There have been countless rants about how Daesh and House of Saud’s ideologies converge, but largely fall on deaf ears. As Daesh continues to grow, many commentators have been pointing out the Saudis are the original source and only the United States can stop it. These assertions are incorrect to be precise, as the House of Saud is one of Daesh’s primary targets.
Its core objective is to restore the caliphate under Al Baghdadi’s leadership (who’s presumed dead after Russian airstrikes in Syria) and the road to the caliphate passes through the kingdom. In fact, the concept establishing a ‘caliphate’ through force and violence was first introduced by Sayyid Qutb, a hardliner from Cairo. Indeed, Daesh has even launched a campaign against Saudi Arabia, called qadimun( ‘we are coming’) to take over the country. In one of its propaganda website, the group even stated to destroy the Kaabah because they consider it a ‘Bidaah’. Saudi Arabia has taken punitive actions against the group for the past couple of years including declaring it a terror group.
Looking at its history, the group emerged in 1999 and got massive boost after the 2003 Iraq War through which it even recruited Saddam Hussein’s officers. This has enabled Daesh to capture large swaths of land in the region and seize valuable assets. Thus, becoming financially self-sufficient. Their next target is certainly Saudi Arabia.
The kingdom’s enormous oil fields and monetary wealth has always been craved by terror groups. Of course, with typical hypocrisy, while Al Qaeda and Daesh crave the kingdom’s riches, they also despise the way it has modernised.
Why, then, do people believe Saudi Arabia is behind Daesh?
At the root of the claim is the belief that they practice Salafism (erroneously known in the West as Wahhabism). While it is true that the kingdom espouses Salafism, Daesh’s claim has no basis. Salafism is based on the word salaf or ‘the ancestors’ referring to the way Islam was practiced by the Holy Prophet Muhammad’s (PBUH) early followers.
The Salafists believe that Islam should be practiced according to the dictates of these ancestors. Different interpretations of these dictates have occurred over time, leading to four schools of jurisprudence in Sunni Islam. The founders of these schools were Imam Abu Hanifah, Imam Malik, Imam Al Shafi’i, and Imam Ibn Hanbal.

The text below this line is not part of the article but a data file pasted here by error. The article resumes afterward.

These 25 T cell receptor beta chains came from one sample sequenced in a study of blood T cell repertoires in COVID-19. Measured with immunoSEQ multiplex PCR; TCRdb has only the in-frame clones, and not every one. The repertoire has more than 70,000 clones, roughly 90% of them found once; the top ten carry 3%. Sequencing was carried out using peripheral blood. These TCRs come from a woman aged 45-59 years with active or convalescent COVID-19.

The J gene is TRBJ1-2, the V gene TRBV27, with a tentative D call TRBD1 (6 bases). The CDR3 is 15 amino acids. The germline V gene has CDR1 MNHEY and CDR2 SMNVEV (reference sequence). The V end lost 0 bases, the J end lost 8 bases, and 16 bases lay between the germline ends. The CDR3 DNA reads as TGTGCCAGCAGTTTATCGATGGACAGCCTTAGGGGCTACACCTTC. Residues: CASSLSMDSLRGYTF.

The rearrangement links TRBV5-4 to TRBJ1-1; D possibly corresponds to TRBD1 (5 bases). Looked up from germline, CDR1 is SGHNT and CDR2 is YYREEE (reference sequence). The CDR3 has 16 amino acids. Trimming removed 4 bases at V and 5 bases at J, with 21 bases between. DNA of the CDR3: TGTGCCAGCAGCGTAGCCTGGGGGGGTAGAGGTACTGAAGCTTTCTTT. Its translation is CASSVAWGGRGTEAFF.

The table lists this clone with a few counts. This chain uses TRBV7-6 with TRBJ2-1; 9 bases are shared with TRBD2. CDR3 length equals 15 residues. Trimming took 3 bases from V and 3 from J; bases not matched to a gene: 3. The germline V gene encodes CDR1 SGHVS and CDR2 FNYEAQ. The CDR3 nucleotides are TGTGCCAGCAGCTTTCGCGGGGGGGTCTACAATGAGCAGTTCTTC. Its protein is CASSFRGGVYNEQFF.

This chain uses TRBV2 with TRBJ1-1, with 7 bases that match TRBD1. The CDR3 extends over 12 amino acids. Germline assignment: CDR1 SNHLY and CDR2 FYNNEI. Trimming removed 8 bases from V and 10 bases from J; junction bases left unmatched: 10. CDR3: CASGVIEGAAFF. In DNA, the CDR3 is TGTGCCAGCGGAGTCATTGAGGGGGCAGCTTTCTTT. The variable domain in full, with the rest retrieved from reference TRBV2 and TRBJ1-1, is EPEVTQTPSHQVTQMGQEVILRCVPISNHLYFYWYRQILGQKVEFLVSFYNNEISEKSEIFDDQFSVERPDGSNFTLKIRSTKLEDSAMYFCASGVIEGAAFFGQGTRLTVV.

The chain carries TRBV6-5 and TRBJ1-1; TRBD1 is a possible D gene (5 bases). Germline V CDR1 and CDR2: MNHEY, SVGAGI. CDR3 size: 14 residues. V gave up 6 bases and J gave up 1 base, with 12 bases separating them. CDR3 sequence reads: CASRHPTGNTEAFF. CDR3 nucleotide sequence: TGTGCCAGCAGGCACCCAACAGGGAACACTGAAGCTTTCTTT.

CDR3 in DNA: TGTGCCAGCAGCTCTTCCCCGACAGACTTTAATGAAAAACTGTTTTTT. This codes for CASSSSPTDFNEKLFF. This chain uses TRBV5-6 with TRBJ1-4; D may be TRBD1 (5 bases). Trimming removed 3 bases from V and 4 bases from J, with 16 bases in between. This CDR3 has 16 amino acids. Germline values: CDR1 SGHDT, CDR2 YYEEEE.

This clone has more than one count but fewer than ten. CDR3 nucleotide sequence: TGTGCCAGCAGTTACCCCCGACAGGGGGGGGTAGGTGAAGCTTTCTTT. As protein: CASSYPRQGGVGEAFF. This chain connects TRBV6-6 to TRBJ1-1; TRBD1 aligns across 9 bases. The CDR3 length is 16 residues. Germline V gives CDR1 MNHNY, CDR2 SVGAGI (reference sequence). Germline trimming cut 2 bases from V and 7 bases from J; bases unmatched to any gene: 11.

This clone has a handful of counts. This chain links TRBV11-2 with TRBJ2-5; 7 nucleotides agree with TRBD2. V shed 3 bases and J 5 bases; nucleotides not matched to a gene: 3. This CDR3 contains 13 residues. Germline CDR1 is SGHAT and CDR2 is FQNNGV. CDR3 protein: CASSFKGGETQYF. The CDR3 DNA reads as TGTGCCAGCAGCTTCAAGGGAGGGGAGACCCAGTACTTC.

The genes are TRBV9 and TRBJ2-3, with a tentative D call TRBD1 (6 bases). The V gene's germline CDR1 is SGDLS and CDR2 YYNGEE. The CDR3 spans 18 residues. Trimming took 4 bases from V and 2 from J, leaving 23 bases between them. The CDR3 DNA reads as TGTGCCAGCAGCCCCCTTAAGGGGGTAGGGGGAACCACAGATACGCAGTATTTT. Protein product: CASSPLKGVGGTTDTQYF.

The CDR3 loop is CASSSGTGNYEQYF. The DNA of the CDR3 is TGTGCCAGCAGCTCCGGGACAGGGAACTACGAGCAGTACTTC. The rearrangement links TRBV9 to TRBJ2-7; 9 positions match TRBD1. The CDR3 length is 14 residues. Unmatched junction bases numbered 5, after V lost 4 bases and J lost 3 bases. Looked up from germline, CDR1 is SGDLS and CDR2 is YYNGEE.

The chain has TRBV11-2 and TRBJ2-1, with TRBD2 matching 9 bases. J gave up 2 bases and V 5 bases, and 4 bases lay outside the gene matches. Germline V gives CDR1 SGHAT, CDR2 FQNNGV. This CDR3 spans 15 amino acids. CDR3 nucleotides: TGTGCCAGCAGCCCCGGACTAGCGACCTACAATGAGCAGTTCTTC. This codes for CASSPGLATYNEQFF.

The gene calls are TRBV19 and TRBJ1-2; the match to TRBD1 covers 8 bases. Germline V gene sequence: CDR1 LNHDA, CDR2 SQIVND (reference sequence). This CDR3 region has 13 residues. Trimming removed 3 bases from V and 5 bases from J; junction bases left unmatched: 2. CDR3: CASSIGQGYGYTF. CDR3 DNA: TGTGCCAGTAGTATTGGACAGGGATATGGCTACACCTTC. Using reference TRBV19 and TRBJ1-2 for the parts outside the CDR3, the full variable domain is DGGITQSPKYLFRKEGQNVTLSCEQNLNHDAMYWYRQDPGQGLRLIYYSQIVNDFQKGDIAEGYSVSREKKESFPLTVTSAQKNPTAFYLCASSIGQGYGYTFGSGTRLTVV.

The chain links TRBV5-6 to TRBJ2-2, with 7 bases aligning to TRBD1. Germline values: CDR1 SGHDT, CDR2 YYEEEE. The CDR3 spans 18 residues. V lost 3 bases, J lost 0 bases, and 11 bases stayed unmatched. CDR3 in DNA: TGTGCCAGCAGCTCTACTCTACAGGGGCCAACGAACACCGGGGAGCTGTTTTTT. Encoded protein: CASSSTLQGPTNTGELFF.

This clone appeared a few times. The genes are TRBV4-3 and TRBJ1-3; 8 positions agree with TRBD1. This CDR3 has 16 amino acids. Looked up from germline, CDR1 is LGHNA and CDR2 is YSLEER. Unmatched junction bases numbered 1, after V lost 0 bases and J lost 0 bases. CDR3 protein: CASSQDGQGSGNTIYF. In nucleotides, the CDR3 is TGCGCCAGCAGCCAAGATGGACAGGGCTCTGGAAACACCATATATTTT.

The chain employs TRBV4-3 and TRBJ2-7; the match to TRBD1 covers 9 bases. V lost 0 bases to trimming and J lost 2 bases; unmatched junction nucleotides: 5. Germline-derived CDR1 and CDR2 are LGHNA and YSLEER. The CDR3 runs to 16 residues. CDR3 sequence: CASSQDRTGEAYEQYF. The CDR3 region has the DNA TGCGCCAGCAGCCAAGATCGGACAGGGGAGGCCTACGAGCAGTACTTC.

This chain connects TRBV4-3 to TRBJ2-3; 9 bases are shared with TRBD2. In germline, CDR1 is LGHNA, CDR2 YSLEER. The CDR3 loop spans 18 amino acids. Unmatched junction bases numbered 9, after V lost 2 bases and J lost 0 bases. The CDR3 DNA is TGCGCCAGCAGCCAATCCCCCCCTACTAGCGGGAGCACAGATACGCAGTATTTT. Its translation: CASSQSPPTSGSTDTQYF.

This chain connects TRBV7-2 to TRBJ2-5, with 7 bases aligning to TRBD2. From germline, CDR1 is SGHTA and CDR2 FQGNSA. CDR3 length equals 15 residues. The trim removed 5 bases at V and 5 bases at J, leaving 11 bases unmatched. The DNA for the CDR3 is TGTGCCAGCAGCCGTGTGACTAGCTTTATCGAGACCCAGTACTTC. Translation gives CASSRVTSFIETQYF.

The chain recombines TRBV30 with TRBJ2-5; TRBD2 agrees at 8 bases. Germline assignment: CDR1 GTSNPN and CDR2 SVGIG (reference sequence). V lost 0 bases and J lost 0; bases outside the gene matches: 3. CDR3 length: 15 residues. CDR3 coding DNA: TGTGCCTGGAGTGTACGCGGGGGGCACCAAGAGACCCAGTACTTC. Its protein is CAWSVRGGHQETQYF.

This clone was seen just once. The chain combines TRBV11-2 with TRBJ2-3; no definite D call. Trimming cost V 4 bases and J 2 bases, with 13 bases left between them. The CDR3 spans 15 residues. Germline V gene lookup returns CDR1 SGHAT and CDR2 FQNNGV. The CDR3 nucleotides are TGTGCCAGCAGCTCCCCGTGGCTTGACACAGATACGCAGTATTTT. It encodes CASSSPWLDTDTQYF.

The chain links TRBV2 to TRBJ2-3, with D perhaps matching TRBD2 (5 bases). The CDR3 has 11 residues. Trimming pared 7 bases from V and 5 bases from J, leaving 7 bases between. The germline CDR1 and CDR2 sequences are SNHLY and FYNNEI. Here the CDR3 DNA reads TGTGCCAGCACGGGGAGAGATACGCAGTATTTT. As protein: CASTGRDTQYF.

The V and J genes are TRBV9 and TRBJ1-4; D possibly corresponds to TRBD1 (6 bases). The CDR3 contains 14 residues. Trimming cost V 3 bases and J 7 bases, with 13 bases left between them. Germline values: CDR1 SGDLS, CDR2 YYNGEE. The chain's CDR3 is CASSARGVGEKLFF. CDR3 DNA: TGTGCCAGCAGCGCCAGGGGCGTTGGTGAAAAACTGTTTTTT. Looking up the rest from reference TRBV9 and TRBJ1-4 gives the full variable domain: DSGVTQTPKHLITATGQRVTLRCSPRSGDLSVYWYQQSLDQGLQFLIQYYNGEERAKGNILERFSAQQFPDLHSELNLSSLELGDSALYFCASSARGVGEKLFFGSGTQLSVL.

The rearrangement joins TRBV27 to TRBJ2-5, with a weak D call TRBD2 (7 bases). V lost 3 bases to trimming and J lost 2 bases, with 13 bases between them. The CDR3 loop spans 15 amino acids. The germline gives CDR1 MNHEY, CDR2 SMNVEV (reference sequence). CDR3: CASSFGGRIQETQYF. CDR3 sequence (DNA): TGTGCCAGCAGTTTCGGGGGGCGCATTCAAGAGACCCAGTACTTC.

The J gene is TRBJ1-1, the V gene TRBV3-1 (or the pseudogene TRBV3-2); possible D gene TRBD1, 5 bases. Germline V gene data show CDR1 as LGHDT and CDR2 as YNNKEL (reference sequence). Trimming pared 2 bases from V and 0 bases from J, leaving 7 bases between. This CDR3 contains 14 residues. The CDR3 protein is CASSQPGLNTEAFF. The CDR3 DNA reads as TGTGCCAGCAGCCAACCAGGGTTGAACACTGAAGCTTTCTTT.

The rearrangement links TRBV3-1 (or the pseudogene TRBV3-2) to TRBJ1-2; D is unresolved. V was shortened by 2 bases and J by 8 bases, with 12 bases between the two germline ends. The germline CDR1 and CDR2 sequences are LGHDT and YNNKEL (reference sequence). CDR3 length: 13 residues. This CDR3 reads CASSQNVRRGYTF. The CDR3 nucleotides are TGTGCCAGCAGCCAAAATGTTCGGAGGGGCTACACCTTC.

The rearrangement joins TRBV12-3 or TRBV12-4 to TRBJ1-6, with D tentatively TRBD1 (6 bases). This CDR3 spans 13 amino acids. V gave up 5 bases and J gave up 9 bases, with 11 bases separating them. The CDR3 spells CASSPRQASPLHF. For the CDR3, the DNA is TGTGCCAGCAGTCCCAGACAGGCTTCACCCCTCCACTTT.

Daesh follows an ideology that is a continuation of a crude sect known as the Kharijites, or the ones that ‘deviated’ from Islam during the reign of the fourth Caliph Ali ibn Abu Talib (RA) whom they martyred. They believed that anyone who commits a major sin automatically becomes an infidel. Furthermore, whoever disagreed with them would be murdered. They rationalized mass killings and practiced an extreme form of inquisition to test their opponent’s faith.
These concepts make Daesh’s ideology the absolute opposite of Saudi Salafism. The version of Salafism applied in the kingdom’s courts and religious institutions was formulated by one of the four leading Muslim jurists, the ninth-century scholar Imam Ahmad ibn Hanbal. Hanbalite law is firmly against sedition, blood shedding and forcible conversions.
Daesh is a grave threat, as it is a bloodthirsty movement that can find disaffected and brainwashed young men and women for recruitment from among the world’s 1.3 billion Muslims. It does not face the numerical constraints of groups like Hezbollah whose ideologies only appeals to the smaller Shi’ite community. The hydra must be crushed before it spawns repeatedly.
Saudi Arabia is the one of authorities in the region with the power and legitimacy to contain Daesh. Having effectively eradicated Al Qaeda, the Saudi government with its counter-terrorism experience is uniquely positioned to deal the group. More importantly, the Saudi leadership has a unique form of religious credibility, which will make it far more effective than western governments at delegitimizing Daesh’s monstrous ideology. The message sent to the Muslim world as Saudi Arabia takes on Daesh is radically different from — and much preferable to — a message sent from the United States, especially given America’s recent disastrous record in the Middle East.
Now, as King Salman recently pointed out, the group is not only a threat to the Middle East but to Europe and America too. The international community has formed a solid coalition under the leadership of Pakistan’s former Chief of Army Staff (COAS) General (retd) Raheel Sharif who successfully led Pakistan’s Operation Zarb-e-Azb. With the coalition’s aim to roll back Daesh’s military advances while at the same time supporting the kingdom’s ever-increasing campaign to delegitimize it, there is no chance for it to survive the onslaught.